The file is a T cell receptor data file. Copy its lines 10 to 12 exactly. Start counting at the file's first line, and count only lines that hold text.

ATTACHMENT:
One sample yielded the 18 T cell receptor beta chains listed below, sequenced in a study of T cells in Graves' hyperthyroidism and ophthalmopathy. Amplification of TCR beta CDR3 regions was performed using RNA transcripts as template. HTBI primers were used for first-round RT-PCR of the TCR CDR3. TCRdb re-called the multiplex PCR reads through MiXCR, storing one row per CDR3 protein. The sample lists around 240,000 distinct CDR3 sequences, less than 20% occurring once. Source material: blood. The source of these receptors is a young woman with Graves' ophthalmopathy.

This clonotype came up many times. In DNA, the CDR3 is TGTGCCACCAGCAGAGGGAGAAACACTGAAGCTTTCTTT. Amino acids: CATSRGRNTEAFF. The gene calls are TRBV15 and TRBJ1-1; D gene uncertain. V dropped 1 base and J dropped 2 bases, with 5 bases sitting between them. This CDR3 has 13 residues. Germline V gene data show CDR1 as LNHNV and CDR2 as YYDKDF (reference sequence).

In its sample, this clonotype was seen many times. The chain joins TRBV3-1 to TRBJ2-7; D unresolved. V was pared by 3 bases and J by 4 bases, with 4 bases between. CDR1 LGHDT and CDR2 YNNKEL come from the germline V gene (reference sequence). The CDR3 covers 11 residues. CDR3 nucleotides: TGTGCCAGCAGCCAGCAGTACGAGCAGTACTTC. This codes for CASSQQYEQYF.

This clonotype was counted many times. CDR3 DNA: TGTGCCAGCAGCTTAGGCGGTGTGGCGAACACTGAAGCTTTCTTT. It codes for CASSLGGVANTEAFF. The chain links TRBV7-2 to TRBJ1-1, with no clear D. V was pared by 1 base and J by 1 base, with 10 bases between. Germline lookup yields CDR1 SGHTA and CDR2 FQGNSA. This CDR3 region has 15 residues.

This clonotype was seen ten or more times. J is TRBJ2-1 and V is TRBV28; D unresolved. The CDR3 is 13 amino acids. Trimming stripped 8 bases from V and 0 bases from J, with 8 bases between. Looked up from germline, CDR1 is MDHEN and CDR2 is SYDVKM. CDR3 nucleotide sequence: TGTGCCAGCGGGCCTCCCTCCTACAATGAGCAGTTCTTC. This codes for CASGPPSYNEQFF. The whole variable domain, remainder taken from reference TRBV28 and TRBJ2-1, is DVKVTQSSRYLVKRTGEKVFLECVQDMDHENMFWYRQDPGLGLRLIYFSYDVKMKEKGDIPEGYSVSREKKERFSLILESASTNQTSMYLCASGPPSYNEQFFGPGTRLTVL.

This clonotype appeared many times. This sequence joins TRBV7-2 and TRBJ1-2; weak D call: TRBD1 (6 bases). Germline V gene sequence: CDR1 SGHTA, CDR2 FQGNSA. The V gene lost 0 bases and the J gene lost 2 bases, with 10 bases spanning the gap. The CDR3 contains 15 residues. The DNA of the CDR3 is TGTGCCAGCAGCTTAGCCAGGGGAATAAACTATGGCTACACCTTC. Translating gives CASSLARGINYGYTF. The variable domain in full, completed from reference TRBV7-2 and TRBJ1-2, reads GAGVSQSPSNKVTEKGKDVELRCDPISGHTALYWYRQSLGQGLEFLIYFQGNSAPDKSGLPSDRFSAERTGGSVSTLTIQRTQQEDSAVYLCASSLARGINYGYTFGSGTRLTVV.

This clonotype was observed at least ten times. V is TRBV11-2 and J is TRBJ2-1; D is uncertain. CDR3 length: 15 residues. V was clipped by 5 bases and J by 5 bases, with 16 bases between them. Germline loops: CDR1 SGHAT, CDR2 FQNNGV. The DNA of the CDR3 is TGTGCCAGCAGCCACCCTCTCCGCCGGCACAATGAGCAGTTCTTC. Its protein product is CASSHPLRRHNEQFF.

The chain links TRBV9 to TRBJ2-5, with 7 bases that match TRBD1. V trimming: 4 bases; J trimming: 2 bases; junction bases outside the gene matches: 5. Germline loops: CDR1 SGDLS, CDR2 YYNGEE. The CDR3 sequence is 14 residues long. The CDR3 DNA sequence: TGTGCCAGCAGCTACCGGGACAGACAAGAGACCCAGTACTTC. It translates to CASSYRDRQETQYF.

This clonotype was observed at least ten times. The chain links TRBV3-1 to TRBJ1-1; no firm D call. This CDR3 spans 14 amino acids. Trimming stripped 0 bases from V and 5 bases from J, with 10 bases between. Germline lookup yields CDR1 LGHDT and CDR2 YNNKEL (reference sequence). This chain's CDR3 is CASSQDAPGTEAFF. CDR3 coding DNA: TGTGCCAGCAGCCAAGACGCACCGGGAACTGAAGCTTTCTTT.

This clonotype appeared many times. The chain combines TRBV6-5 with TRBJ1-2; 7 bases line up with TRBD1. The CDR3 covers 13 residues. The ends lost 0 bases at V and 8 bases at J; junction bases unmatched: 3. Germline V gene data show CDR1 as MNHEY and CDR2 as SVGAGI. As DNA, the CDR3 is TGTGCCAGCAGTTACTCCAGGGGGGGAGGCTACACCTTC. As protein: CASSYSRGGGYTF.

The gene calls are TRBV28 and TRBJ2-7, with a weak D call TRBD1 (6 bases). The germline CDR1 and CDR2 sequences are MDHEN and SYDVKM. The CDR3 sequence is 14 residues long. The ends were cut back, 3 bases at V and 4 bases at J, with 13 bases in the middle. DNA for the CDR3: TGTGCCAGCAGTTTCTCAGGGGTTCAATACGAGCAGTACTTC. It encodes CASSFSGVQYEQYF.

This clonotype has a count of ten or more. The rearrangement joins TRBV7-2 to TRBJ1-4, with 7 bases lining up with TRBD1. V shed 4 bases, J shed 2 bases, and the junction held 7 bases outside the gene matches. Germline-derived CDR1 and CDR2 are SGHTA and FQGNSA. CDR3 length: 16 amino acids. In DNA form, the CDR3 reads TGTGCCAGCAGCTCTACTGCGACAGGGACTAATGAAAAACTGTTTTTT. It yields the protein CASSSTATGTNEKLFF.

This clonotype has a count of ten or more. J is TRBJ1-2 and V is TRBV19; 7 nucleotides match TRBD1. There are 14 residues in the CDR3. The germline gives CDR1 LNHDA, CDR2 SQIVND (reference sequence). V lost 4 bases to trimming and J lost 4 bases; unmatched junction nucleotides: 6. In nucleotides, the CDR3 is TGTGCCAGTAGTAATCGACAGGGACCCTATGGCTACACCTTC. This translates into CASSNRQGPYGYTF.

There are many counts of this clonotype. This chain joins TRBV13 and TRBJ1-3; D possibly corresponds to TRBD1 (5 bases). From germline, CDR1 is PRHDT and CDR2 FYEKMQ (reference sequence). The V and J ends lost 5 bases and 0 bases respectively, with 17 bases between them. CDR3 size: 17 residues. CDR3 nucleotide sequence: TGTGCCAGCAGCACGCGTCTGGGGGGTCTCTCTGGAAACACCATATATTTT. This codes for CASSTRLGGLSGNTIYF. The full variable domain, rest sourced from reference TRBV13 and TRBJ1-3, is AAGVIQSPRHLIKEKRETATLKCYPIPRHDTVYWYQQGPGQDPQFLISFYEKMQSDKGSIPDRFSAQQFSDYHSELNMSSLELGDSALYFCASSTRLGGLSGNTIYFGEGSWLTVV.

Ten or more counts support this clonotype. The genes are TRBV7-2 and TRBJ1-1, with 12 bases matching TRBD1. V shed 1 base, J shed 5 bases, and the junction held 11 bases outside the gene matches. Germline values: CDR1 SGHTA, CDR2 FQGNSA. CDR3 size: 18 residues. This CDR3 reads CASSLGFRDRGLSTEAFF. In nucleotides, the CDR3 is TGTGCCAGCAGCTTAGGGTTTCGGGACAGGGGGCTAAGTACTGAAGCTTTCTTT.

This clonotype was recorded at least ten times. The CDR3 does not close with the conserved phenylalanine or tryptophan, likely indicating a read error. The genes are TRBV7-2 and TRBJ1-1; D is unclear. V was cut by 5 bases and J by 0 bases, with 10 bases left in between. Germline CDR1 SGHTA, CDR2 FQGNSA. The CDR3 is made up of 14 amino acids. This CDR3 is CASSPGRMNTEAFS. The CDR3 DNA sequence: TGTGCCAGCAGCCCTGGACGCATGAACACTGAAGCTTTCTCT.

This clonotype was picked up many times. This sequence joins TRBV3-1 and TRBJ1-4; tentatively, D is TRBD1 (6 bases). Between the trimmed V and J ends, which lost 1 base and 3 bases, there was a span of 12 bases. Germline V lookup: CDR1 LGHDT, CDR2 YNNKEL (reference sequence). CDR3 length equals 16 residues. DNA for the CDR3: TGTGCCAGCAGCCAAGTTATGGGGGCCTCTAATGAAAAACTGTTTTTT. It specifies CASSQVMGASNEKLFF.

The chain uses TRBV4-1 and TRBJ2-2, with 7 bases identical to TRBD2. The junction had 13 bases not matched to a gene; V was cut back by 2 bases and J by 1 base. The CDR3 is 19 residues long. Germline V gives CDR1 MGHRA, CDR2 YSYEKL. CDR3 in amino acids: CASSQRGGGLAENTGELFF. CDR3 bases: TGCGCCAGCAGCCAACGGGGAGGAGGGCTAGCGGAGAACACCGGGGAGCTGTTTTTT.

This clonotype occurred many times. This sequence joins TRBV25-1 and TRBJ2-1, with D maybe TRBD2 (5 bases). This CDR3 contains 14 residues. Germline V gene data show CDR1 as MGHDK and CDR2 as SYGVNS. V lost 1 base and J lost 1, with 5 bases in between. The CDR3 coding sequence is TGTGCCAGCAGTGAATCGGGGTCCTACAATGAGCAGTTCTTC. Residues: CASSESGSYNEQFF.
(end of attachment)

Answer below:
This clonotype appeared many times. The chain combines TRBV6-5 with TRBJ1-2; 7 bases line up with TRBD1. The CDR3 covers 13 residues. The ends lost 0 bases at V and 8 bases at J; junction bases unmatched: 3. Germline V gene data show CDR1 as MNHEY and CDR2 as SVGAGI. As DNA, the CDR3 is TGTGCCAGCAGTTACTCCAGGGGGGGAGGCTACACCTTC. As protein: CASSYSRGGGYTF.

The gene calls are TRBV28 and TRBJ2-7, with a weak D call TRBD1 (6 bases). The germline CDR1 and CDR2 sequences are MDHEN and SYDVKM. The CDR3 sequence is 14 residues long. The ends were cut back, 3 bases at V and 4 bases at J, with 13 bases in the middle. DNA for the CDR3: TGTGCCAGCAGTTTCTCAGGGGTTCAATACGAGCAGTACTTC. It encodes CASSFSGVQYEQYF.

This clonotype has a count of ten or more. The rearrangement joins TRBV7-2 to TRBJ1-4, with 7 bases lining up with TRBD1. V shed 4 bases, J shed 2 bases, and the junction held 7 bases outside the gene matches. Germline-derived CDR1 and CDR2 are SGHTA and FQGNSA. CDR3 length: 16 amino acids. In DNA form, the CDR3 reads TGTGCCAGCAGCTCTACTGCGACAGGGACTAATGAAAAACTGTTTTTT. It yields the protein CASSSTATGTNEKLFF.